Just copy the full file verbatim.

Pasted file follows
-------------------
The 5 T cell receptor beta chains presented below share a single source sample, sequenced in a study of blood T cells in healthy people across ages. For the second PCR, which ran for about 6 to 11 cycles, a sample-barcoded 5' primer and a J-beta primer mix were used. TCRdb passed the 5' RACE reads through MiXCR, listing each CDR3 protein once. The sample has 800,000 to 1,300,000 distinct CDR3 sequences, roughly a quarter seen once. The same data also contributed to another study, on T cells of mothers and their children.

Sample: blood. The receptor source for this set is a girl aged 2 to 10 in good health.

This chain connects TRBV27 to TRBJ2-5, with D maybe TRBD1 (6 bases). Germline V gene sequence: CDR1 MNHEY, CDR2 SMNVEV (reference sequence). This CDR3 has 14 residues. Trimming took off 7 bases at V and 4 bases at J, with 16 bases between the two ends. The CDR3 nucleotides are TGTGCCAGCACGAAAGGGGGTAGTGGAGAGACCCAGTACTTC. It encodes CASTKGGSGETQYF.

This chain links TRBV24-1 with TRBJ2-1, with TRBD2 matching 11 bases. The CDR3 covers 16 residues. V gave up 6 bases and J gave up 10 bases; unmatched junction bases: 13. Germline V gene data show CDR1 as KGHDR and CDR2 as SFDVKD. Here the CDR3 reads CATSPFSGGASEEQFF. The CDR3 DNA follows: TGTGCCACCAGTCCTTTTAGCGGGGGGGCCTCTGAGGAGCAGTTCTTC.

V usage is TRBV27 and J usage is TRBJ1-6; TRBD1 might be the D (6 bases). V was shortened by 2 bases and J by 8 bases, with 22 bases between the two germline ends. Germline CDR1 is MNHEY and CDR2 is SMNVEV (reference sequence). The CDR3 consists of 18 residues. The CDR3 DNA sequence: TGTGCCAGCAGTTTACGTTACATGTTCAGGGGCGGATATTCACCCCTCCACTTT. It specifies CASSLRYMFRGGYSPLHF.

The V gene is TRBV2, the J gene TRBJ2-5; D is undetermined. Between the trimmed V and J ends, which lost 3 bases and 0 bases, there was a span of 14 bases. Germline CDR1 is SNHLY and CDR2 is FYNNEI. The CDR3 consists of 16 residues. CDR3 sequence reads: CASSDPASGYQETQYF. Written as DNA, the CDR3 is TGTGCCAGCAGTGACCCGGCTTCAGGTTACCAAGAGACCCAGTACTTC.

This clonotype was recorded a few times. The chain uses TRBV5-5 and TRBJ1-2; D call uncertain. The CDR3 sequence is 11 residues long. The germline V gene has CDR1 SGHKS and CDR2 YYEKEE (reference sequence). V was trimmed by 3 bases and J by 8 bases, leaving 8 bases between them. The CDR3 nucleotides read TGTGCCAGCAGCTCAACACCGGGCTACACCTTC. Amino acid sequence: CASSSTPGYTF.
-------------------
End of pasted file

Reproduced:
The 5 T cell receptor beta chains presented below share a single source sample, sequenced in a study of blood T cells in healthy people across ages. For the second PCR, which ran for about 6 to 11 cycles, a sample-barcoded 5' primer and a J-beta primer mix were used. TCRdb passed the 5' RACE reads through MiXCR, listing each CDR3 protein once. The sample has 800,000 to 1,300,000 distinct CDR3 sequences, roughly a quarter seen once. The same data also contributed to another study, on T cells of mothers and their children.

Sample: blood. The receptor source for this set is a girl aged 2 to 10 in good health.

This chain connects TRBV27 to TRBJ2-5, with D maybe TRBD1 (6 bases). Germline V gene sequence: CDR1 MNHEY, CDR2 SMNVEV (reference sequence). This CDR3 has 14 residues. Trimming took off 7 bases at V and 4 bases at J, with 16 bases between the two ends. The CDR3 nucleotides are TGTGCCAGCACGAAAGGGGGTAGTGGAGAGACCCAGTACTTC. It encodes CASTKGGSGETQYF.

This chain links TRBV24-1 with TRBJ2-1, with TRBD2 matching 11 bases. The CDR3 covers 16 residues. V gave up 6 bases and J gave up 10 bases; unmatched junction bases: 13. Germline V gene data show CDR1 as KGHDR and CDR2 as SFDVKD. Here the CDR3 reads CATSPFSGGASEEQFF. The CDR3 DNA follows: TGTGCCACCAGTCCTTTTAGCGGGGGGGCCTCTGAGGAGCAGTTCTTC.

V usage is TRBV27 and J usage is TRBJ1-6; TRBD1 might be the D (6 bases). V was shortened by 2 bases and J by 8 bases, with 22 bases between the two germline ends. Germline CDR1 is MNHEY and CDR2 is SMNVEV (reference sequence). The CDR3 consists of 18 residues. The CDR3 DNA sequence: TGTGCCAGCAGTTTACGTTACATGTTCAGGGGCGGATATTCACCCCTCCACTTT. It specifies CASSLRYMFRGGYSPLHF.

The V gene is TRBV2, the J gene TRBJ2-5; D is undetermined. Between the trimmed V and J ends, which lost 3 bases and 0 bases, there was a span of 14 bases. Germline CDR1 is SNHLY and CDR2 is FYNNEI. The CDR3 consists of 16 residues. CDR3 sequence reads: CASSDPASGYQETQYF. Written as DNA, the CDR3 is TGTGCCAGCAGTGACCCGGCTTCAGGTTACCAAGAGACCCAGTACTTC.

This clonotype was recorded a few times. The chain uses TRBV5-5 and TRBJ1-2; D call uncertain. The CDR3 sequence is 11 residues long. The germline V gene has CDR1 SGHKS and CDR2 YYEKEE (reference sequence). V was trimmed by 3 bases and J by 8 bases, leaving 8 bases between them. The CDR3 nucleotides read TGTGCCAGCAGCTCAACACCGGGCTACACCTTC. Amino acid sequence: CASSSTPGYTF.